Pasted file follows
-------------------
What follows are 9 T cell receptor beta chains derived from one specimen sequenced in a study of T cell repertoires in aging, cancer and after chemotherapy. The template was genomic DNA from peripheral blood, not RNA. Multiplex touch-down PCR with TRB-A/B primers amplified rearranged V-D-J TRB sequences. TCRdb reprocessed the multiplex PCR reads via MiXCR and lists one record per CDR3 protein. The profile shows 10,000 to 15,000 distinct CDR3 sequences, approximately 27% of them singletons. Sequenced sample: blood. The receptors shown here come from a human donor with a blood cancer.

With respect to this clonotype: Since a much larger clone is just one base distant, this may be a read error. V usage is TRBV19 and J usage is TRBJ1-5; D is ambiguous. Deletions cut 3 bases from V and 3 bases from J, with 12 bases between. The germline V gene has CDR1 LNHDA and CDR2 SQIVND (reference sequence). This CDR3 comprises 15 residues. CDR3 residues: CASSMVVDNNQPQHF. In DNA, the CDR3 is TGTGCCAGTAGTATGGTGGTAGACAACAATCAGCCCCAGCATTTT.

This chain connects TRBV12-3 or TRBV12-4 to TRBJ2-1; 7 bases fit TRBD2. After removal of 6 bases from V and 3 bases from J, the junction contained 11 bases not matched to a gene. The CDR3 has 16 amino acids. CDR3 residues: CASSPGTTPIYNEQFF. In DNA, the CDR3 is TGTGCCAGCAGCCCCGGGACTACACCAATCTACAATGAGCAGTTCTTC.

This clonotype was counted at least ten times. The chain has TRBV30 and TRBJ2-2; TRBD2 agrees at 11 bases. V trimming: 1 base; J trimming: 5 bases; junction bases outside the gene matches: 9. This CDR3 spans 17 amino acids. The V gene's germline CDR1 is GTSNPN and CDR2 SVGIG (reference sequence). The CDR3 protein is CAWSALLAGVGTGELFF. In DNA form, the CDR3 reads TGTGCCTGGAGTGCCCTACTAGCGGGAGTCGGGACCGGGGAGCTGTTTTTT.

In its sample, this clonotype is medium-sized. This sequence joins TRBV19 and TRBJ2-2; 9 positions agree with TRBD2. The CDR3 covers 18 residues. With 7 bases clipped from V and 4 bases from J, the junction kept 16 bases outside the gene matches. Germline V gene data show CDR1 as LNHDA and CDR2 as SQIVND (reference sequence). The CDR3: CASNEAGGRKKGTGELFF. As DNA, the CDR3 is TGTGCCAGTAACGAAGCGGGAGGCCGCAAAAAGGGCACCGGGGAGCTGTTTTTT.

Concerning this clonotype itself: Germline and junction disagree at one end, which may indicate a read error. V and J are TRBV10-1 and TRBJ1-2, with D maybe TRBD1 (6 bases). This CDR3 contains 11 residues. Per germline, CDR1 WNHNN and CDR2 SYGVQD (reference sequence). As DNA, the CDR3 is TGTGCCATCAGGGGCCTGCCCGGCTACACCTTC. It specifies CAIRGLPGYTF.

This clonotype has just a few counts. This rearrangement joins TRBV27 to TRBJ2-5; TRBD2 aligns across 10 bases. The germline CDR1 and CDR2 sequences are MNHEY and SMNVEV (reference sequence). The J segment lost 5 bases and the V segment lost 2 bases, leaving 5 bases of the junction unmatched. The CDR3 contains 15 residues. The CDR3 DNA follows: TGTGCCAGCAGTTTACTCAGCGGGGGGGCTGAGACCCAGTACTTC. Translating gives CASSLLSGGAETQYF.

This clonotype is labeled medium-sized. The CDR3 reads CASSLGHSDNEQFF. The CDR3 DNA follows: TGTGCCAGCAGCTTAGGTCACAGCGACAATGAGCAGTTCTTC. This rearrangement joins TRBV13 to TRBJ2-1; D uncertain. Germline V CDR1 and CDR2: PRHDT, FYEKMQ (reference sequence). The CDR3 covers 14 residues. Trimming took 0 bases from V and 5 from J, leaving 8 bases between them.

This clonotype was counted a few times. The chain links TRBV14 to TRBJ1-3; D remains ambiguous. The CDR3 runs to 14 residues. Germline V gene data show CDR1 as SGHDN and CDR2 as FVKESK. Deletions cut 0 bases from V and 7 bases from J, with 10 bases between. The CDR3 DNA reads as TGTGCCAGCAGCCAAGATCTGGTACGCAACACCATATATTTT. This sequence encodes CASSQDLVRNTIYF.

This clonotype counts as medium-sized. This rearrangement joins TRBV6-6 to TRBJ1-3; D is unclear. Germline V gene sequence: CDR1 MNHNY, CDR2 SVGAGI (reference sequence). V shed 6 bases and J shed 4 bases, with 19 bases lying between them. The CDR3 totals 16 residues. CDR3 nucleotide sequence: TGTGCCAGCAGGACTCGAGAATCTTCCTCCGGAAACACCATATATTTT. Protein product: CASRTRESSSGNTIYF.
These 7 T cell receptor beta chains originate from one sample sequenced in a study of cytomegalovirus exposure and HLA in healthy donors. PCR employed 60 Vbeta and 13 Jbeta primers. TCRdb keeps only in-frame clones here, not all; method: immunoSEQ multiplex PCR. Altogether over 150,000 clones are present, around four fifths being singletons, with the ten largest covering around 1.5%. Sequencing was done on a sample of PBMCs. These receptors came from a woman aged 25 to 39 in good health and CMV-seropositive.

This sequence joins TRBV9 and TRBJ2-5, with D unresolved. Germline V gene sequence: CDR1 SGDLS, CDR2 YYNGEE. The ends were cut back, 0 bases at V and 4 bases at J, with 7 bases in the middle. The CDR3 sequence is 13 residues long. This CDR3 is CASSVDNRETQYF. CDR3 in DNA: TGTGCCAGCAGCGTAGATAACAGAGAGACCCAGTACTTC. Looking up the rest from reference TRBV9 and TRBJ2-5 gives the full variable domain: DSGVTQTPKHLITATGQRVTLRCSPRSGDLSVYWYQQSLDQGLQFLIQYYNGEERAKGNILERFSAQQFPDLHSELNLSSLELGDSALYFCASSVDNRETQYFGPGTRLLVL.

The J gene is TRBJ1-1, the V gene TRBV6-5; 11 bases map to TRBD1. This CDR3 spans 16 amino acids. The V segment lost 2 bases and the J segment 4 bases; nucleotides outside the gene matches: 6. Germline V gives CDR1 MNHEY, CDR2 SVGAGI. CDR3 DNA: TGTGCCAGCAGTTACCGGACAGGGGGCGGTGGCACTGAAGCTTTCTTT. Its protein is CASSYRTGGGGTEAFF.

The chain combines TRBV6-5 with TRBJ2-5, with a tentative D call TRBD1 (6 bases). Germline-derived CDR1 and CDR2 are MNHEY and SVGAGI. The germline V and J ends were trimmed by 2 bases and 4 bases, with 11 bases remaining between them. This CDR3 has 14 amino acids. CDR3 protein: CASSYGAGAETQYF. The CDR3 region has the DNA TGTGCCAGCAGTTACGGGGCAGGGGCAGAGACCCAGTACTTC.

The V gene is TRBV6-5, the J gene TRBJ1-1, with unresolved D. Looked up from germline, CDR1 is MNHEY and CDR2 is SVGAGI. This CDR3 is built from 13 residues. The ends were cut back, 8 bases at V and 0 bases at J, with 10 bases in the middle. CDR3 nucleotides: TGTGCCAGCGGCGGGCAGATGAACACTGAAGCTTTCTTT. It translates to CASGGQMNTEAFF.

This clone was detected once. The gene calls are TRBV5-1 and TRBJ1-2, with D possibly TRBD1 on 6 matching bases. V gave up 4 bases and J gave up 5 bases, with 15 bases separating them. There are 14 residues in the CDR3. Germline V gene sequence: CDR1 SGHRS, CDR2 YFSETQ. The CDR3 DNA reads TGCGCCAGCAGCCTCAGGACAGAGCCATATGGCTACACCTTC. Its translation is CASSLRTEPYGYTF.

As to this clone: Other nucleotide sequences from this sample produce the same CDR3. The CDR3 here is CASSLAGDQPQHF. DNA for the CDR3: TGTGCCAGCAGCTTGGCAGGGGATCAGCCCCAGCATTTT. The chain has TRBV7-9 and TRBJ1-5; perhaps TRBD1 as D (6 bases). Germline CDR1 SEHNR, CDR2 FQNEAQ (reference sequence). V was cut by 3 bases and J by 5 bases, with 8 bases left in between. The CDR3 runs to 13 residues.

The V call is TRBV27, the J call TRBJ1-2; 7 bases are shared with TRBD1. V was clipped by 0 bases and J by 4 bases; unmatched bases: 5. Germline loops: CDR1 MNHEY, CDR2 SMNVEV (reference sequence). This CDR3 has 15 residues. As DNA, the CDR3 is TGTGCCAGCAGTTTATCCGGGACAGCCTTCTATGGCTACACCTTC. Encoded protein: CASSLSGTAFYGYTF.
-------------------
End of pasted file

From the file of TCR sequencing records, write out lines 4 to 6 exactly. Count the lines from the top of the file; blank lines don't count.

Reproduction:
This clonotype was counted at least ten times. The chain has TRBV30 and TRBJ2-2; TRBD2 agrees at 11 bases. V trimming: 1 base; J trimming: 5 bases; junction bases outside the gene matches: 9. This CDR3 spans 17 amino acids. The V gene's germline CDR1 is GTSNPN and CDR2 SVGIG (reference sequence). The CDR3 protein is CAWSALLAGVGTGELFF. In DNA form, the CDR3 reads TGTGCCTGGAGTGCCCTACTAGCGGGAGTCGGGACCGGGGAGCTGTTTTTT.

In its sample, this clonotype is medium-sized. This sequence joins TRBV19 and TRBJ2-2; 9 positions agree with TRBD2. The CDR3 covers 18 residues. With 7 bases clipped from V and 4 bases from J, the junction kept 16 bases outside the gene matches. Germline V gene data show CDR1 as LNHDA and CDR2 as SQIVND (reference sequence). The CDR3: CASNEAGGRKKGTGELFF. As DNA, the CDR3 is TGTGCCAGTAACGAAGCGGGAGGCCGCAAAAAGGGCACCGGGGAGCTGTTTTTT.

Concerning this clonotype itself: Germline and junction disagree at one end, which may indicate a read error. V and J are TRBV10-1 and TRBJ1-2, with D maybe TRBD1 (6 bases). This CDR3 contains 11 residues. Per germline, CDR1 WNHNN and CDR2 SYGVQD (reference sequence). As DNA, the CDR3 is TGTGCCATCAGGGGCCTGCCCGGCTACACCTTC. It specifies CAIRGLPGYTF.